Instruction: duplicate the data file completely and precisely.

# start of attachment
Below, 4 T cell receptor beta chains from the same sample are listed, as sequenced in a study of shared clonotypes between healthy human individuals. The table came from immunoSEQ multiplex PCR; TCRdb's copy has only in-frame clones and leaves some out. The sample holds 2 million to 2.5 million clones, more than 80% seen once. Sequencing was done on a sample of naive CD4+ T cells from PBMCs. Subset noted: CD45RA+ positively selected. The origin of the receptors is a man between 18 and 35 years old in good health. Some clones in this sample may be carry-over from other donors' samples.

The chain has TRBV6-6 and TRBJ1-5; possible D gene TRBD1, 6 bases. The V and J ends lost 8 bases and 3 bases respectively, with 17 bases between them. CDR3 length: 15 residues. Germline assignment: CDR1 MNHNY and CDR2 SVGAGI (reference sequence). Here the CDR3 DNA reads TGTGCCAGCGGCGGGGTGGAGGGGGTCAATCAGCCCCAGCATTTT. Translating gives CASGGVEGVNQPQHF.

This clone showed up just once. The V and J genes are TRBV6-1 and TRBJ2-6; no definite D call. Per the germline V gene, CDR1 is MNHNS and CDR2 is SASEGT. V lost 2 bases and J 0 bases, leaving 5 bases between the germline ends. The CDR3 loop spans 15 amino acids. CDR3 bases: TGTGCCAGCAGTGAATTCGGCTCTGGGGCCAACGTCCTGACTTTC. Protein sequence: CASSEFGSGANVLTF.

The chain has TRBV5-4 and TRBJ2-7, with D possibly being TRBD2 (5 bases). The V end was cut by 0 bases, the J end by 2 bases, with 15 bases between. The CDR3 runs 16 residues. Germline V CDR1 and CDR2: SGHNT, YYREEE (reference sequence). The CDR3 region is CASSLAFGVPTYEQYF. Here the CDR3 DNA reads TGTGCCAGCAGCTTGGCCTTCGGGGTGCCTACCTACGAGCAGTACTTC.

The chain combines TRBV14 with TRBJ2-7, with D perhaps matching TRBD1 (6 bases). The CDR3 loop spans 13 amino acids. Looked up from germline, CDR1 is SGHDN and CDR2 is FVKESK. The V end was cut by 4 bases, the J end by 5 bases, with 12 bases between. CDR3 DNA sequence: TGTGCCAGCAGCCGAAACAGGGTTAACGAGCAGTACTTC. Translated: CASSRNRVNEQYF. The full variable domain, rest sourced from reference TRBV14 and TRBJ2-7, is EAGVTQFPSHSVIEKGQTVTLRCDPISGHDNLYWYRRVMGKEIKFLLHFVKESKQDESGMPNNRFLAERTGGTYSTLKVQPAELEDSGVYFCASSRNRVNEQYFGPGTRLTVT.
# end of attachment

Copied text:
Below, 4 T cell receptor beta chains from the same sample are listed, as sequenced in a study of shared clonotypes between healthy human individuals. The table came from immunoSEQ multiplex PCR; TCRdb's copy has only in-frame clones and leaves some out. The sample holds 2 million to 2.5 million clones, more than 80% seen once. Sequencing was done on a sample of naive CD4+ T cells from PBMCs. Subset noted: CD45RA+ positively selected. The origin of the receptors is a man between 18 and 35 years old in good health. Some clones in this sample may be carry-over from other donors' samples.

The chain has TRBV6-6 and TRBJ1-5; possible D gene TRBD1, 6 bases. The V and J ends lost 8 bases and 3 bases respectively, with 17 bases between them. CDR3 length: 15 residues. Germline assignment: CDR1 MNHNY and CDR2 SVGAGI (reference sequence). Here the CDR3 DNA reads TGTGCCAGCGGCGGGGTGGAGGGGGTCAATCAGCCCCAGCATTTT. Translating gives CASGGVEGVNQPQHF.

This clone showed up just once. The V and J genes are TRBV6-1 and TRBJ2-6; no definite D call. Per the germline V gene, CDR1 is MNHNS and CDR2 is SASEGT. V lost 2 bases and J 0 bases, leaving 5 bases between the germline ends. The CDR3 loop spans 15 amino acids. CDR3 bases: TGTGCCAGCAGTGAATTCGGCTCTGGGGCCAACGTCCTGACTTTC. Protein sequence: CASSEFGSGANVLTF.

The chain has TRBV5-4 and TRBJ2-7, with D possibly being TRBD2 (5 bases). The V end was cut by 0 bases, the J end by 2 bases, with 15 bases between. The CDR3 runs 16 residues. Germline V CDR1 and CDR2: SGHNT, YYREEE (reference sequence). The CDR3 region is CASSLAFGVPTYEQYF. Here the CDR3 DNA reads TGTGCCAGCAGCTTGGCCTTCGGGGTGCCTACCTACGAGCAGTACTTC.

The chain combines TRBV14 with TRBJ2-7, with D perhaps matching TRBD1 (6 bases). The CDR3 loop spans 13 amino acids. Looked up from germline, CDR1 is SGHDN and CDR2 is FVKESK. The V end was cut by 4 bases, the J end by 5 bases, with 12 bases between. CDR3 DNA sequence: TGTGCCAGCAGCCGAAACAGGGTTAACGAGCAGTACTTC. Translated: CASSRNRVNEQYF. The full variable domain, rest sourced from reference TRBV14 and TRBJ2-7, is EAGVTQFPSHSVIEKGQTVTLRCDPISGHDNLYWYRRVMGKEIKFLLHFVKESKQDESGMPNNRFLAERTGGTYSTLKVQPAELEDSGVYFCASSRNRVNEQYFGPGTRLTVT.